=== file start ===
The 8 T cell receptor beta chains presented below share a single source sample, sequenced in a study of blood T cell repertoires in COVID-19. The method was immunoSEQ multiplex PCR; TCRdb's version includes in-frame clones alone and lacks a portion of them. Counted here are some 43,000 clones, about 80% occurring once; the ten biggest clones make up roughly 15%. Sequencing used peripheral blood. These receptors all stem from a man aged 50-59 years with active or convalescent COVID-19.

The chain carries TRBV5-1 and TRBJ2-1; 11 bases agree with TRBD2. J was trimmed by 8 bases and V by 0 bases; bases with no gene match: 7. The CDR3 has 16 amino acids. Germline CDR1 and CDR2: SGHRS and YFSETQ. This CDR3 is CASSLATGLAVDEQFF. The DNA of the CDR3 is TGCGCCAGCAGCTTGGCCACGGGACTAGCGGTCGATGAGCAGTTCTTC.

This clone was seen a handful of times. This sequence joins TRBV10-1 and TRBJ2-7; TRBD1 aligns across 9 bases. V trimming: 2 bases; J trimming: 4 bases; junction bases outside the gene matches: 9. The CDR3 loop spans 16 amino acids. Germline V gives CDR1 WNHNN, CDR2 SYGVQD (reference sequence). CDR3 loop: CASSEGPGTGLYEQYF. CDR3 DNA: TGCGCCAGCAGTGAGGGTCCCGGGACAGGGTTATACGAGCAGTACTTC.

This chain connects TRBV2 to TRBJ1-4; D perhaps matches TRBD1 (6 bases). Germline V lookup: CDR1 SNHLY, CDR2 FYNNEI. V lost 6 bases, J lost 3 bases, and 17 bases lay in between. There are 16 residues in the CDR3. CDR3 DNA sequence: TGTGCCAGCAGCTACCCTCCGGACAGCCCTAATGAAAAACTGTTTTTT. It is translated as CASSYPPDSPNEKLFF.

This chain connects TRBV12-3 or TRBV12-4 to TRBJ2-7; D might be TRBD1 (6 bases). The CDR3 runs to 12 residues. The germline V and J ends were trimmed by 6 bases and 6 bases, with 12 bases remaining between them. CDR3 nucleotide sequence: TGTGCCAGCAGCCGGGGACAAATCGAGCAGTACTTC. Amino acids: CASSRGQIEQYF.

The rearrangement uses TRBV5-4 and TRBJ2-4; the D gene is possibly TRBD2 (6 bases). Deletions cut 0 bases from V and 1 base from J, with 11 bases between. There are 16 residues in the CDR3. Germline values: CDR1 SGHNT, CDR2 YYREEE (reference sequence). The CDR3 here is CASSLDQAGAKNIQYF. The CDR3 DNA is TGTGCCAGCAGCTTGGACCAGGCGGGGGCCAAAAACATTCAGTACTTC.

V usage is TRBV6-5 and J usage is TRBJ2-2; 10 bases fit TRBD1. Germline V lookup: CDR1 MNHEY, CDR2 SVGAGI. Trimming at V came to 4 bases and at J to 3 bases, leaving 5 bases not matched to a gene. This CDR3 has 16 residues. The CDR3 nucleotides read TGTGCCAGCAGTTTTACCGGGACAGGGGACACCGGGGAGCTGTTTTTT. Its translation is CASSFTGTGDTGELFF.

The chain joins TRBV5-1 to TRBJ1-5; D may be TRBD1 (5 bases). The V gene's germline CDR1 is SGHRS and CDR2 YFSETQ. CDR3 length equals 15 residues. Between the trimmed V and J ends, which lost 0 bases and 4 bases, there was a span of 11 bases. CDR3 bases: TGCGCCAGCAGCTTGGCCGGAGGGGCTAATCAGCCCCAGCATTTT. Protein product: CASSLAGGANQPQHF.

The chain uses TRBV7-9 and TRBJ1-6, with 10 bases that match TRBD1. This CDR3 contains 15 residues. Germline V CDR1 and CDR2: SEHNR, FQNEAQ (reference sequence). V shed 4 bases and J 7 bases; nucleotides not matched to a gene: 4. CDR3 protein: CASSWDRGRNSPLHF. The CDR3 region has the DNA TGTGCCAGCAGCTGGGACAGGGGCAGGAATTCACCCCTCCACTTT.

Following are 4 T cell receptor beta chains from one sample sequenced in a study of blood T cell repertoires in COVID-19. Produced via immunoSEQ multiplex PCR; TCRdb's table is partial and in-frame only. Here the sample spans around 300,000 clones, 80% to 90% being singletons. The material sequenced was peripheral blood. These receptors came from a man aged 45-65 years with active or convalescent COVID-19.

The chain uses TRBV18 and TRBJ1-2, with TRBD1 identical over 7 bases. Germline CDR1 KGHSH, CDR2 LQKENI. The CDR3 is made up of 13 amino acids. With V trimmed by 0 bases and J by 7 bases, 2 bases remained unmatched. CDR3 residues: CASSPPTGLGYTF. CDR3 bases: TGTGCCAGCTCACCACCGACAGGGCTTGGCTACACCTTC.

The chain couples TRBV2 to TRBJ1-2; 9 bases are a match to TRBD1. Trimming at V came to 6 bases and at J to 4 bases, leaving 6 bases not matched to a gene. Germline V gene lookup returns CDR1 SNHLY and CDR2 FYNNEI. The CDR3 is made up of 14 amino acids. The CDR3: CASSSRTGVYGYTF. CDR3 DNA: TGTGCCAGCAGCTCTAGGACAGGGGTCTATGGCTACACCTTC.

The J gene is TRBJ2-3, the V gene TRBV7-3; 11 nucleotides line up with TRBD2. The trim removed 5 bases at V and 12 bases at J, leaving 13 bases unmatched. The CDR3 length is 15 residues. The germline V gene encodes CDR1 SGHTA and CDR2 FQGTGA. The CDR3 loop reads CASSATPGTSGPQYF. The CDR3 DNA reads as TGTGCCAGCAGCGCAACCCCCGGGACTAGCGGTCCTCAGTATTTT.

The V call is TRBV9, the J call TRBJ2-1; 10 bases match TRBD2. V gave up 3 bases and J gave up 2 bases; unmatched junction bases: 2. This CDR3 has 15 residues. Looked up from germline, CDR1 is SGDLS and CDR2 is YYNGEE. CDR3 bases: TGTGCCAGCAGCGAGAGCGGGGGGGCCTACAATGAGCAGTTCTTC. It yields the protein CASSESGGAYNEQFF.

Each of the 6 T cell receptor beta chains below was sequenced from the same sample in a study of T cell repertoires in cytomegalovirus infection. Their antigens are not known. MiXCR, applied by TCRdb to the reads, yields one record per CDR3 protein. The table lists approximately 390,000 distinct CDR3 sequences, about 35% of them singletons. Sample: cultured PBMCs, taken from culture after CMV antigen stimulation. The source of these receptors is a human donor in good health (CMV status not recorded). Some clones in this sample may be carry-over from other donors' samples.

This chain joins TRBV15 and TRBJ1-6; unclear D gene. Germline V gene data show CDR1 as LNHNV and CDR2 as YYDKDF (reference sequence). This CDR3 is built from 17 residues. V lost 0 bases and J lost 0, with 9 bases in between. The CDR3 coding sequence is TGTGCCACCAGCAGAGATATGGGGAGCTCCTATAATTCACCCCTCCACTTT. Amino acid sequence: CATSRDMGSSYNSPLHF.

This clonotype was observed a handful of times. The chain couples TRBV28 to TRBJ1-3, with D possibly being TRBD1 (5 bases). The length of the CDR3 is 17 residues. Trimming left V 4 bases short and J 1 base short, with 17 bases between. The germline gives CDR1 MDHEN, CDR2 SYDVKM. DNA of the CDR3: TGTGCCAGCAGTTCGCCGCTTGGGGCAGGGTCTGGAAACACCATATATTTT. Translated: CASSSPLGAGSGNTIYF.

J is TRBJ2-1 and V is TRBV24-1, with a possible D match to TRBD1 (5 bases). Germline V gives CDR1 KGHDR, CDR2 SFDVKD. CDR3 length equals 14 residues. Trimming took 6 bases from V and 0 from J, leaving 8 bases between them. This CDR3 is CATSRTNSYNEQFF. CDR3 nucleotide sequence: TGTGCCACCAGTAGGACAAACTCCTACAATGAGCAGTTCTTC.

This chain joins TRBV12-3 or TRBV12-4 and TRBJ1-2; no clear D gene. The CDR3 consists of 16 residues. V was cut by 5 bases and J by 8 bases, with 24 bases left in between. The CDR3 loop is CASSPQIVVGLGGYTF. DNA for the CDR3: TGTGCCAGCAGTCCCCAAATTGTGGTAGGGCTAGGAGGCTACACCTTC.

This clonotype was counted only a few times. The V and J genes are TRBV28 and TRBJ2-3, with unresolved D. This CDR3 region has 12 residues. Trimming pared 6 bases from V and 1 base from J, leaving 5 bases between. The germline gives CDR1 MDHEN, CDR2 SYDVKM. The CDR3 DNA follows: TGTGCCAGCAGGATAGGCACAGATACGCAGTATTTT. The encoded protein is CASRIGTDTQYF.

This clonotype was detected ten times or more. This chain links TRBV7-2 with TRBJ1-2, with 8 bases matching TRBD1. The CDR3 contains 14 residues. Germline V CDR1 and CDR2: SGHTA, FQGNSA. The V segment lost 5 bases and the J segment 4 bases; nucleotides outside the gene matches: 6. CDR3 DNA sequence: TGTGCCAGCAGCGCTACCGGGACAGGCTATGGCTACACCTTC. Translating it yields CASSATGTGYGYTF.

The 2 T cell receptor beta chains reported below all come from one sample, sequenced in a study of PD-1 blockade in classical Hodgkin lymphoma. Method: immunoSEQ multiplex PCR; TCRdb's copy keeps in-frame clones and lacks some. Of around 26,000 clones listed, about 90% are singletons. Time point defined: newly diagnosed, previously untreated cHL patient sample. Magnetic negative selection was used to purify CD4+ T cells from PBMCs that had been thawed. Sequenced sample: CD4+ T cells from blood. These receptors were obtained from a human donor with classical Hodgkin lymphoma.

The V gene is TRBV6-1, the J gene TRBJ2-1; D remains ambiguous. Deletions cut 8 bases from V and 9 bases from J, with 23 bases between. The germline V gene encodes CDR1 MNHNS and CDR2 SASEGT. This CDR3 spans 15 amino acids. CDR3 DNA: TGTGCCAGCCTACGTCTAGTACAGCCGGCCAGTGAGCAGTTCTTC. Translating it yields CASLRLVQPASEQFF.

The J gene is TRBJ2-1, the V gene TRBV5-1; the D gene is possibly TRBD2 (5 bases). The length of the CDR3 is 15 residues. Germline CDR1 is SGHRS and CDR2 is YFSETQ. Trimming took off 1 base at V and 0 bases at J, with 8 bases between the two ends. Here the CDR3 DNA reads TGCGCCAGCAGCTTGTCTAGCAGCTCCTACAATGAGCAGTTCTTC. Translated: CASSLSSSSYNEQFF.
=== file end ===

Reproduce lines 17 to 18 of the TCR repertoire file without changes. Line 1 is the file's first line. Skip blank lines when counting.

This clonotype was observed a handful of times. The chain couples TRBV28 to TRBJ1-3, with D possibly being TRBD1 (5 bases). The length of the CDR3 is 17 residues. Trimming left V 4 bases short and J 1 base short, with 17 bases between. The germline gives CDR1 MDHEN, CDR2 SYDVKM. DNA of the CDR3: TGTGCCAGCAGTTCGCCGCTTGGGGCAGGGTCTGGAAACACCATATATTTT. Translated: CASSSPLGAGSGNTIYF.

J is TRBJ2-1 and V is TRBV24-1, with a possible D match to TRBD1 (5 bases). Germline V gives CDR1 KGHDR, CDR2 SFDVKD. CDR3 length equals 14 residues. Trimming took 6 bases from V and 0 from J, leaving 8 bases between them. This CDR3 is CATSRTNSYNEQFF. CDR3 nucleotide sequence: TGTGCCACCAGTAGGACAAACTCCTACAATGAGCAGTTCTTC.